16. Get orientated. I have a very good sense of direction and tend to be able to tell where I am. But I’ve met some people that actually frustrate me with their lack of awareness. You’re travelling solo! You need to know where you are at all times, even without Google Maps to guide you.

 

17. Domestic Flights: board last after everybody else! There will normally be at least 1 spare seat with extra legroom. And make sure you know how to politely ask in the local language if you could possibly sit there instead. I’ve never been refused.

 

18. Stay safe. Don’t be afraid to ask locals if an area you want to visit is safe for you to go. They won’t be offended, they’ll be proud to be able to tell you that this “once dangerous area” is now safe for you to visit and give you tips. Or on the contrary they’ll advise against you going there because they want you to enjoy their city and not be in danger.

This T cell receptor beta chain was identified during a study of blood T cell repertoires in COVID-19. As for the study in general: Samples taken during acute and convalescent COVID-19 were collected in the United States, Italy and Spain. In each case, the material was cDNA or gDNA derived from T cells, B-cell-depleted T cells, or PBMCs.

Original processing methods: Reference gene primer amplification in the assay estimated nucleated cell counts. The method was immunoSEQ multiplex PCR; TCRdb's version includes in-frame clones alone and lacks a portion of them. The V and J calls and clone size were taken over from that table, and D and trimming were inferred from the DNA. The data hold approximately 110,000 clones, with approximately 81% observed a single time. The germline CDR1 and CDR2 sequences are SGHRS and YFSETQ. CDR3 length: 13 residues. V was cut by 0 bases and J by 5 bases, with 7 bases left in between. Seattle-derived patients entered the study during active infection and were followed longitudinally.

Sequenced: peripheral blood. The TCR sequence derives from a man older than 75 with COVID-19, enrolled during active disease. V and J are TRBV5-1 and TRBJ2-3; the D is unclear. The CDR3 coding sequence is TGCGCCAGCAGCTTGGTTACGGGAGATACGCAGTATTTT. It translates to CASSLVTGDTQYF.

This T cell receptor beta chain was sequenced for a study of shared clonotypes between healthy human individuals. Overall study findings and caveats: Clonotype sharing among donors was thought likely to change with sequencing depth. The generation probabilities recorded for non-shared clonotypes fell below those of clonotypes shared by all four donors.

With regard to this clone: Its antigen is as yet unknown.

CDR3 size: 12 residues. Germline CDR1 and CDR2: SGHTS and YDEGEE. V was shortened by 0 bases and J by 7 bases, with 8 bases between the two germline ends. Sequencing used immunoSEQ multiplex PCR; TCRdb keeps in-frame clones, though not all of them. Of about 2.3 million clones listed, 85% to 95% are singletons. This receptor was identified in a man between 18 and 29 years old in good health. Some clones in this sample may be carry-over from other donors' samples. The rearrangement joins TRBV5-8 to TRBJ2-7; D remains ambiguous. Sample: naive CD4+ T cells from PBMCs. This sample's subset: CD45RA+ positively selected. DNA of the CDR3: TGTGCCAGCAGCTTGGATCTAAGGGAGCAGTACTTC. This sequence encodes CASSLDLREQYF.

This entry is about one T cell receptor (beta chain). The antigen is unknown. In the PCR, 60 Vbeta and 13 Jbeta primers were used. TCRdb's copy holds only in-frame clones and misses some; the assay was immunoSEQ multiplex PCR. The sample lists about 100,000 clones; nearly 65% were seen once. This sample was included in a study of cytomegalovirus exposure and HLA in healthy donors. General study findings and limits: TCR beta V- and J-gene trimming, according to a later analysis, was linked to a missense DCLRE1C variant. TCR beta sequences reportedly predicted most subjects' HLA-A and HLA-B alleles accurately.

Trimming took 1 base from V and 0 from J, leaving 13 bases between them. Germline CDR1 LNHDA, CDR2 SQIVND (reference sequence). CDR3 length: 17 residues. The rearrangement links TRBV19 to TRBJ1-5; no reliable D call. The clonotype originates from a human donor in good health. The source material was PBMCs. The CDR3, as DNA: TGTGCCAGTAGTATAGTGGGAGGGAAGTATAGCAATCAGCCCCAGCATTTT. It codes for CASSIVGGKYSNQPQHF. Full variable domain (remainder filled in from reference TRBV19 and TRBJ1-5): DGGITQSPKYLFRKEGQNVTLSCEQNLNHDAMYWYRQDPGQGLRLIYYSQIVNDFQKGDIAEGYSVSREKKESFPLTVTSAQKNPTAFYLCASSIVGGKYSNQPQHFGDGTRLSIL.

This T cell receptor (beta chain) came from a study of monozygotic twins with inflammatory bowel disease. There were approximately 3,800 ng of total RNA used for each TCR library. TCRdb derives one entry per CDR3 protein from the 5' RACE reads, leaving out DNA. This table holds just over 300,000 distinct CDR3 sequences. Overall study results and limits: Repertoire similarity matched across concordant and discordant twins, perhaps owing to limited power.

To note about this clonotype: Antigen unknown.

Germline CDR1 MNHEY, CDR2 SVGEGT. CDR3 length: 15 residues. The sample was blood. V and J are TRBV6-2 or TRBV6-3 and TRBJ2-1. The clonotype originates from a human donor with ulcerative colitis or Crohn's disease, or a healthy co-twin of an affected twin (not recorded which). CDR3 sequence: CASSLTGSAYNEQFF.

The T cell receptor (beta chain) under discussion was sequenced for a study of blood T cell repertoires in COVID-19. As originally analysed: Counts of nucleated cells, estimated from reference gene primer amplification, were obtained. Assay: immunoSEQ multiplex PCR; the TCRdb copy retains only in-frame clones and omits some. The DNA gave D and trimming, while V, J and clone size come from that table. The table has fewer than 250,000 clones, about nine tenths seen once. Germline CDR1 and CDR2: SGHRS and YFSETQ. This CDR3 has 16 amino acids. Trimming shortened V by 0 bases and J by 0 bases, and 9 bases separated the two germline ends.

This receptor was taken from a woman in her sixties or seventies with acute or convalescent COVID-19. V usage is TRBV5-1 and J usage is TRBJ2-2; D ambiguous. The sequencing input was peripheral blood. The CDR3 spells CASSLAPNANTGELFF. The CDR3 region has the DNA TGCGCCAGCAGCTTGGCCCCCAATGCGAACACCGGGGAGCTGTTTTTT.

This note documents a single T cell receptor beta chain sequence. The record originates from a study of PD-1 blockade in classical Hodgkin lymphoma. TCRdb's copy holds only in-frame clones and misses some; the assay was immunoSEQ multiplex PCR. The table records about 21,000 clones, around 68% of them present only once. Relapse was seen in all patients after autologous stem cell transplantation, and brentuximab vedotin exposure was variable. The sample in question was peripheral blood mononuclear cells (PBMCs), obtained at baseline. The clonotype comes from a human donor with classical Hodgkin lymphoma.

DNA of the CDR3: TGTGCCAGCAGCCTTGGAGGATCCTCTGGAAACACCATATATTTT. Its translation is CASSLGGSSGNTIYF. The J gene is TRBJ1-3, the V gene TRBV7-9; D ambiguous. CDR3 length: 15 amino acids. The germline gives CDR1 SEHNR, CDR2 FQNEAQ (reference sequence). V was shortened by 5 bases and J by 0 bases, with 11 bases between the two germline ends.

19. Walk at night in groups or use taxis. Wherever you are in the world, the night time brings out the bad guys. If you don’t feel safe, just use a damn taxi you cheapskate! As a general rule they are cheaper in less developed countries. Possibly £1 for a mile journey.

 

20. Chat to the staff. I’ve found that when you’re travelling solo and make it known to the hostel staff, they tend to take more of a liking to you and look after you and give you more advise. I suppose for them, you’re a better option for a chat than the group of 10 drunken “lads” who are only ever asking “where can I buy drugs?” or “where’s the nearest party?”.